The small dud of a pipe bomb never exploded. Around the outside of the device, the bomber had wrapped a note written in neat block lettering:
"CON EDISON CROOKS, THIS IS FOR YOU."
The workers who discovered it called in the bomb squad. The bomb squad officers found no fingerprints or any other evidence with which to trace the crudely made device. The note inspired some curiosity because it would have been destroyed if the device had exploded.
The puzzled investigators wondered whether the bomber meant for the note to be destroyed or whether he had not realized that the note would be destroyed. Or, they wondered, was the bomb an intentional dud?
After some rudimentary checking into the records of recently dismissed employees and others with grievances against the company, the police gave up on finding the bomber. There were more pressing cases that had more of a chance of being solved. The incident never made the papers.
No one at Con Edison or at the bomb squad thought much about the dud pipe bomb in the next few months. Then, nearly a year after the first incident, someone found a second unexploded device lying on 19th Street — a few blocks from Con Edison's Irving Place offices. Its simple alarm-clock detonator had not been wound. The bomber had wrapped his handiwork in an old woolen sock, and this time there was no note.
The bomb squad investigators recognized the construction as similar to the previous device. They assumed the bomber had been on his way to the Con Edison offices nearby and for any number of reasons had aborted his attempt to plant the bomb. He had simply thrown it into the street.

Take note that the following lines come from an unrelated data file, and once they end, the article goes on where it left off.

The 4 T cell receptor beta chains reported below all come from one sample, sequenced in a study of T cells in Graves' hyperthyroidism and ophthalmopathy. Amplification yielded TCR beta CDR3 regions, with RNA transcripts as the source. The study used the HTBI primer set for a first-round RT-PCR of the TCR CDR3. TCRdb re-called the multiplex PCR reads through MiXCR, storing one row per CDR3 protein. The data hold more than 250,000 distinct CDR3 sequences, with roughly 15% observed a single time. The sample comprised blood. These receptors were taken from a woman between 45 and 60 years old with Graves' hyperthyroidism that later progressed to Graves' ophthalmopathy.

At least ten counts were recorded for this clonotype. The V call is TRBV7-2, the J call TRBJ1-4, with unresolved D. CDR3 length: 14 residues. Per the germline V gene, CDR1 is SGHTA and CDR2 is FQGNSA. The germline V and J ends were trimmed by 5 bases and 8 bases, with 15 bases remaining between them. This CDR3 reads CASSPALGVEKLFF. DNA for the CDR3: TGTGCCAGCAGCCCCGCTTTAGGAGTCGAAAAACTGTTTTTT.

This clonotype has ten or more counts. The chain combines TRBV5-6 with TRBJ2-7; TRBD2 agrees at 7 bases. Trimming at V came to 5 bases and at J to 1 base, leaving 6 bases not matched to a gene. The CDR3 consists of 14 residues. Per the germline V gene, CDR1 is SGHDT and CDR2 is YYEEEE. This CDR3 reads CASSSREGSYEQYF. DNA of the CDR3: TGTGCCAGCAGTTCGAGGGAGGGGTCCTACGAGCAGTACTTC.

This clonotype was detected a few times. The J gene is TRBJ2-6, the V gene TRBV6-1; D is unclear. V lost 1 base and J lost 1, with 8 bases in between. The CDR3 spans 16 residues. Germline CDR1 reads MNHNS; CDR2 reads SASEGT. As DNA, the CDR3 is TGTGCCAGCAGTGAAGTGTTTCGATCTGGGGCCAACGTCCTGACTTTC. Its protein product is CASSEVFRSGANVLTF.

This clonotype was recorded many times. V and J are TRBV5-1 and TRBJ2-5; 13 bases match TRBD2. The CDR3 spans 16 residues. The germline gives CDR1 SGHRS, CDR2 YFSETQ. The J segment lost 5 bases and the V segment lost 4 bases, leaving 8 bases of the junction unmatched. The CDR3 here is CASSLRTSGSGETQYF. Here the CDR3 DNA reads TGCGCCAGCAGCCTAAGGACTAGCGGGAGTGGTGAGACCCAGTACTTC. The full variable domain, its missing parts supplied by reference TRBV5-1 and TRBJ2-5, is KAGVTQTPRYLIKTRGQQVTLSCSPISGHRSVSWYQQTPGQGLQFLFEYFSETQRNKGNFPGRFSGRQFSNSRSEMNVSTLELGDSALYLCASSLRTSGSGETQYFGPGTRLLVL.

Again, the papers ignored the incident. The war in Europe as well as the U.S.'s inevitable involvement in the conflict occupied most every page. Three months later, as the U.S. entered the war, the bomber sent a letter to Manhattan Police headquarters. Written in neat block letters it read:
Some of the notes were handwritten. The handwriting was the same as had been written on the first bomb's note with neat, precise lettering. Only the W's were written with a strange, reckless curvature that was oddly out of place with the straight letters.
F.P. was true to his word. During the next nine years, he planted no bombs. He was not, however, inactive. During this time, he wrote dozens of bizarre, threatening letters to Con Edison, the police, movie theatres and private individuals.
Then, on March 29th, 1950, a third unexploded bomb was discovered in Grand Central Station. The bomb squad recognized the construction as similar to the Con Edison bombs. The construction was similar, but not identical. The bomber had used his nine-year hiatus to hone his skill and the new device was more powerful and skillfully constructed than the first two. Detectives wondered if the "bomber" meant for his devices to detonate at all.
Unfortunately, that theory exploded along with a fourth bomb at a phone booth inside the New York Public Library. Then another exploded at Grand Central. In all, the Mad Bomber would plant over 30 bombs in his career — mostly leaving them in public places but occasionally diverting from that pattern. Once he mailed a bomb to Con Edison. When he planted bombs in movie theatres he would slash open the underside of a seat and insert the bomb there before slipping out the theatre. It was one of those bombs that exploded at the Paramount.